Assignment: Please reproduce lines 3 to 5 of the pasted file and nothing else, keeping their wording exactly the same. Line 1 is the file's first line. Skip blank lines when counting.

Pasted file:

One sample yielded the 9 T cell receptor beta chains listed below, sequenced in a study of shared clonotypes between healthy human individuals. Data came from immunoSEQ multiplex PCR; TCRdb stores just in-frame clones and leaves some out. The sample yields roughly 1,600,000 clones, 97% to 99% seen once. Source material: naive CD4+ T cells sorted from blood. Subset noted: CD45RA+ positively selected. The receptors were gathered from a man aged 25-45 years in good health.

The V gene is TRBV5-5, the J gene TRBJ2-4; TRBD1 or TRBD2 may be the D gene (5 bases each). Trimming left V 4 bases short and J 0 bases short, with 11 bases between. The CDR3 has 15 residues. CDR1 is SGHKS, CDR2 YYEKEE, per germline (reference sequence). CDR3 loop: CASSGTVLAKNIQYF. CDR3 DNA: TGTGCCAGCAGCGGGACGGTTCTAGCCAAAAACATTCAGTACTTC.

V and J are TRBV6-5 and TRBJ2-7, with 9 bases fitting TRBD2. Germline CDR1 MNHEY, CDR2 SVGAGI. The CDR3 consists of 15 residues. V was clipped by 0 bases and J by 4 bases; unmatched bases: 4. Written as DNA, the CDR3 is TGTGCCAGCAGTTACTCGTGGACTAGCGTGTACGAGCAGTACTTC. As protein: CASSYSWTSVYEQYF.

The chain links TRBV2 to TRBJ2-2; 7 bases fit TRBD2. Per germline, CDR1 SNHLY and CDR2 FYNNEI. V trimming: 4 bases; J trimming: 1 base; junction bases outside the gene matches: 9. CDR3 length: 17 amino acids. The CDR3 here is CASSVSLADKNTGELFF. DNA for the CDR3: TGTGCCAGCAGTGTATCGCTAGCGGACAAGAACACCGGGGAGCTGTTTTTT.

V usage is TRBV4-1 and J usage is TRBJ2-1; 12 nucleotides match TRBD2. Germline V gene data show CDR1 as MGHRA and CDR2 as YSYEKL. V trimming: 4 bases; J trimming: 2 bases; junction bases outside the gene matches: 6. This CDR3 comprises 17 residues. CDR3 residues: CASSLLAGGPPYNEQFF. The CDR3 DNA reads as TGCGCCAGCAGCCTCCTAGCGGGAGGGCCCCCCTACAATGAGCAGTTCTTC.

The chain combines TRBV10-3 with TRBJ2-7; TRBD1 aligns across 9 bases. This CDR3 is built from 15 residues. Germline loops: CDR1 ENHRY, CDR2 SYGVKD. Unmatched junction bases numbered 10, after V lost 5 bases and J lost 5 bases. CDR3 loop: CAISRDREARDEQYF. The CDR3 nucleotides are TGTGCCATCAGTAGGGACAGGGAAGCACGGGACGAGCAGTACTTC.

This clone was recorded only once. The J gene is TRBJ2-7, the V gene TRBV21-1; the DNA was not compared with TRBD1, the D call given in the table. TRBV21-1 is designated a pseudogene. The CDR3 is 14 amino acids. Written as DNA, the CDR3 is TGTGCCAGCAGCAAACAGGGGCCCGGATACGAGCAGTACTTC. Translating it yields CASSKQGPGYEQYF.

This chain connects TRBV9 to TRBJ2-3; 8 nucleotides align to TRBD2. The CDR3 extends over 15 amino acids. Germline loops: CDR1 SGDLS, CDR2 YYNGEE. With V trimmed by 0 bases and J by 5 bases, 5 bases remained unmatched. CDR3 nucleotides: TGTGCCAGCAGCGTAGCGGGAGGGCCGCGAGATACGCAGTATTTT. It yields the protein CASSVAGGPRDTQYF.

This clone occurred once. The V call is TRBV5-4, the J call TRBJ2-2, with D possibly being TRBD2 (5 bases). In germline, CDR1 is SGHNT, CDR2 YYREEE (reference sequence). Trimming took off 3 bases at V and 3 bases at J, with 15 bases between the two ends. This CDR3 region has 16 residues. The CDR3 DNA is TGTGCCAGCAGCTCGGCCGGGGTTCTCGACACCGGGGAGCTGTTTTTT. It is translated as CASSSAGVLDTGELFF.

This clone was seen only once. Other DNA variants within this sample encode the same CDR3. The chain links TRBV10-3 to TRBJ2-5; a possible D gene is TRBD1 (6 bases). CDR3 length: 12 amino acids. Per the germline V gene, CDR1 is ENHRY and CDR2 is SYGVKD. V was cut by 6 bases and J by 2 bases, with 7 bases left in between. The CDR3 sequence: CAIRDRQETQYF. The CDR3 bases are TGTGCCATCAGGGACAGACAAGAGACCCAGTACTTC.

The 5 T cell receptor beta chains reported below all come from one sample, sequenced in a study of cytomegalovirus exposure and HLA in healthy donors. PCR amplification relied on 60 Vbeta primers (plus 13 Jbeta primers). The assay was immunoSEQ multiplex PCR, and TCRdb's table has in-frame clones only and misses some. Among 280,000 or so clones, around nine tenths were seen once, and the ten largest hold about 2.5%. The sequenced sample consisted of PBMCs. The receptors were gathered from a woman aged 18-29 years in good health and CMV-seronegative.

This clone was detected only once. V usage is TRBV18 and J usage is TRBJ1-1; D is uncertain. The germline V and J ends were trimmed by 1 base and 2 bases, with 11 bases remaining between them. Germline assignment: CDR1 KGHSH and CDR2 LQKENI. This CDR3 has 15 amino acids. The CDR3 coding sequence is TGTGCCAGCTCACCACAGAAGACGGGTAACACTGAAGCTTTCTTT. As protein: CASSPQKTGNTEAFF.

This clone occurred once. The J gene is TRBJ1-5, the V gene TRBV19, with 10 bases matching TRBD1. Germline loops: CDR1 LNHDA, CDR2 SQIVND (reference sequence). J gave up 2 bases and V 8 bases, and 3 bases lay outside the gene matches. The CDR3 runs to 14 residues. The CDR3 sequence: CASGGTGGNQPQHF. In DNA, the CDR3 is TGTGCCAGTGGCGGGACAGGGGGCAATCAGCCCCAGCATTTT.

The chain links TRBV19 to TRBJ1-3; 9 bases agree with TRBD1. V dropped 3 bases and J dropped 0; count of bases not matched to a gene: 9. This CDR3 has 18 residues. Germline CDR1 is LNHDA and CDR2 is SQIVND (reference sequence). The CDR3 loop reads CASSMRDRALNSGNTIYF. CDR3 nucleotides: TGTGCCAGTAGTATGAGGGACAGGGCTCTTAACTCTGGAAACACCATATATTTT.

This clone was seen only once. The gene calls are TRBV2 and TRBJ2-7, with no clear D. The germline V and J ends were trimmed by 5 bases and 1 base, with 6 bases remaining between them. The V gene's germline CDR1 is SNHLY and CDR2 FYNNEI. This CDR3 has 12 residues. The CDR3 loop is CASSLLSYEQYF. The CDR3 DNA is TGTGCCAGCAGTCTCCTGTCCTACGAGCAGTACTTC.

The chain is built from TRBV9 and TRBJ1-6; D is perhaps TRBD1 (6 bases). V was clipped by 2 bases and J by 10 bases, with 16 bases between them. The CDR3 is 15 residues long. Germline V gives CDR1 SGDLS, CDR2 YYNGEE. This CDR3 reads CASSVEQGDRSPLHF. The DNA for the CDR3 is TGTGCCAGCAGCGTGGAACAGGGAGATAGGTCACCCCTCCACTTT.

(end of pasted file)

V and J are TRBV6-5 and TRBJ2-7, with 9 bases fitting TRBD2. Germline CDR1 MNHEY, CDR2 SVGAGI. The CDR3 consists of 15 residues. V was clipped by 0 bases and J by 4 bases; unmatched bases: 4. Written as DNA, the CDR3 is TGTGCCAGCAGTTACTCGTGGACTAGCGTGTACGAGCAGTACTTC. As protein: CASSYSWTSVYEQYF.

The chain links TRBV2 to TRBJ2-2; 7 bases fit TRBD2. Per germline, CDR1 SNHLY and CDR2 FYNNEI. V trimming: 4 bases; J trimming: 1 base; junction bases outside the gene matches: 9. CDR3 length: 17 amino acids. The CDR3 here is CASSVSLADKNTGELFF. DNA for the CDR3: TGTGCCAGCAGTGTATCGCTAGCGGACAAGAACACCGGGGAGCTGTTTTTT.

V usage is TRBV4-1 and J usage is TRBJ2-1; 12 nucleotides match TRBD2. Germline V gene data show CDR1 as MGHRA and CDR2 as YSYEKL. V trimming: 4 bases; J trimming: 2 bases; junction bases outside the gene matches: 6. This CDR3 comprises 17 residues. CDR3 residues: CASSLLAGGPPYNEQFF. The CDR3 DNA reads as TGCGCCAGCAGCCTCCTAGCGGGAGGGCCCCCCTACAATGAGCAGTTCTTC.